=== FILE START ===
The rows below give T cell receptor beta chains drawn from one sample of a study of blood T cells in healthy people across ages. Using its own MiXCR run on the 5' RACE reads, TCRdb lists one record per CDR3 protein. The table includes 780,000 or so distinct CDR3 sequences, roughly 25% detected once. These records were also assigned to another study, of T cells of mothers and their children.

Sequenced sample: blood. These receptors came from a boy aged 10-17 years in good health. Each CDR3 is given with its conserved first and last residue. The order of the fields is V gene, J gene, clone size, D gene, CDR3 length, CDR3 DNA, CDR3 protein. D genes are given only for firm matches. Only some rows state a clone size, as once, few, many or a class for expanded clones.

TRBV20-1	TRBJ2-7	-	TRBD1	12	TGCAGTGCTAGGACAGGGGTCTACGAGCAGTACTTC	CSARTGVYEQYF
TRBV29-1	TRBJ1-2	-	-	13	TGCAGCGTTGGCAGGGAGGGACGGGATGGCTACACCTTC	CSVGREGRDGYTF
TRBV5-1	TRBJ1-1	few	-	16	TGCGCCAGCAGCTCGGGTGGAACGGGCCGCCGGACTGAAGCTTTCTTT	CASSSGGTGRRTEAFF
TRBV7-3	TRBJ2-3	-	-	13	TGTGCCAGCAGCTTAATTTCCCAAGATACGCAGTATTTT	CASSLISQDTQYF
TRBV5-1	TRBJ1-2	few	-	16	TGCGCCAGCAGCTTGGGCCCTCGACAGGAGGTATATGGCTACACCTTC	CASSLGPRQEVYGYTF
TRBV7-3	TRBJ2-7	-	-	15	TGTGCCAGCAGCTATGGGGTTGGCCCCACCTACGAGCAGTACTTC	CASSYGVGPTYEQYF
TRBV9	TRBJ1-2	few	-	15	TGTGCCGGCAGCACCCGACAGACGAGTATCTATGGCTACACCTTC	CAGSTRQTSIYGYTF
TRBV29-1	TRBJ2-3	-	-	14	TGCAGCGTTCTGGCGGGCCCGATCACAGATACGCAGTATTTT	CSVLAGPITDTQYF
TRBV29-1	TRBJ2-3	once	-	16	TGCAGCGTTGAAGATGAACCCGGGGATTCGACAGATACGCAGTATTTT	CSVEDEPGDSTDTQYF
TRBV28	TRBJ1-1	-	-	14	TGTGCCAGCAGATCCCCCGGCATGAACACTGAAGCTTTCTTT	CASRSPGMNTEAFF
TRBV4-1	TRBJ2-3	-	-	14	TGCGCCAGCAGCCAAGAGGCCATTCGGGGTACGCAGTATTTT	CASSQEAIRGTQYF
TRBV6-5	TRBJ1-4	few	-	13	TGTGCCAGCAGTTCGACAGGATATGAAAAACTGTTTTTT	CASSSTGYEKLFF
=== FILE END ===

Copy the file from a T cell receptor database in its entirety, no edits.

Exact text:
The rows below give T cell receptor beta chains drawn from one sample of a study of blood T cells in healthy people across ages. Using its own MiXCR run on the 5' RACE reads, TCRdb lists one record per CDR3 protein. The table includes 780,000 or so distinct CDR3 sequences, roughly 25% detected once. These records were also assigned to another study, of T cells of mothers and their children.

Sequenced sample: blood. These receptors came from a boy aged 10-17 years in good health. Each CDR3 is given with its conserved first and last residue. The order of the fields is V gene, J gene, clone size, D gene, CDR3 length, CDR3 DNA, CDR3 protein. D genes are given only for firm matches. Only some rows state a clone size, as once, few, many or a class for expanded clones.

TRBV20-1	TRBJ2-7	-	TRBD1	12	TGCAGTGCTAGGACAGGGGTCTACGAGCAGTACTTC	CSARTGVYEQYF
TRBV29-1	TRBJ1-2	-	-	13	TGCAGCGTTGGCAGGGAGGGACGGGATGGCTACACCTTC	CSVGREGRDGYTF
TRBV5-1	TRBJ1-1	few	-	16	TGCGCCAGCAGCTCGGGTGGAACGGGCCGCCGGACTGAAGCTTTCTTT	CASSSGGTGRRTEAFF
TRBV7-3	TRBJ2-3	-	-	13	TGTGCCAGCAGCTTAATTTCCCAAGATACGCAGTATTTT	CASSLISQDTQYF
TRBV5-1	TRBJ1-2	few	-	16	TGCGCCAGCAGCTTGGGCCCTCGACAGGAGGTATATGGCTACACCTTC	CASSLGPRQEVYGYTF
TRBV7-3	TRBJ2-7	-	-	15	TGTGCCAGCAGCTATGGGGTTGGCCCCACCTACGAGCAGTACTTC	CASSYGVGPTYEQYF
TRBV9	TRBJ1-2	few	-	15	TGTGCCGGCAGCACCCGACAGACGAGTATCTATGGCTACACCTTC	CAGSTRQTSIYGYTF
TRBV29-1	TRBJ2-3	-	-	14	TGCAGCGTTCTGGCGGGCCCGATCACAGATACGCAGTATTTT	CSVLAGPITDTQYF
TRBV29-1	TRBJ2-3	once	-	16	TGCAGCGTTGAAGATGAACCCGGGGATTCGACAGATACGCAGTATTTT	CSVEDEPGDSTDTQYF
TRBV28	TRBJ1-1	-	-	14	TGTGCCAGCAGATCCCCCGGCATGAACACTGAAGCTTTCTTT	CASRSPGMNTEAFF
TRBV4-1	TRBJ2-3	-	-	14	TGCGCCAGCAGCCAAGAGGCCATTCGGGGTACGCAGTATTTT	CASSQEAIRGTQYF
TRBV6-5	TRBJ1-4	few	-	13	TGTGCCAGCAGTTCGACAGGATATGAAAAACTGTTTTTT	CASSSTGYEKLFF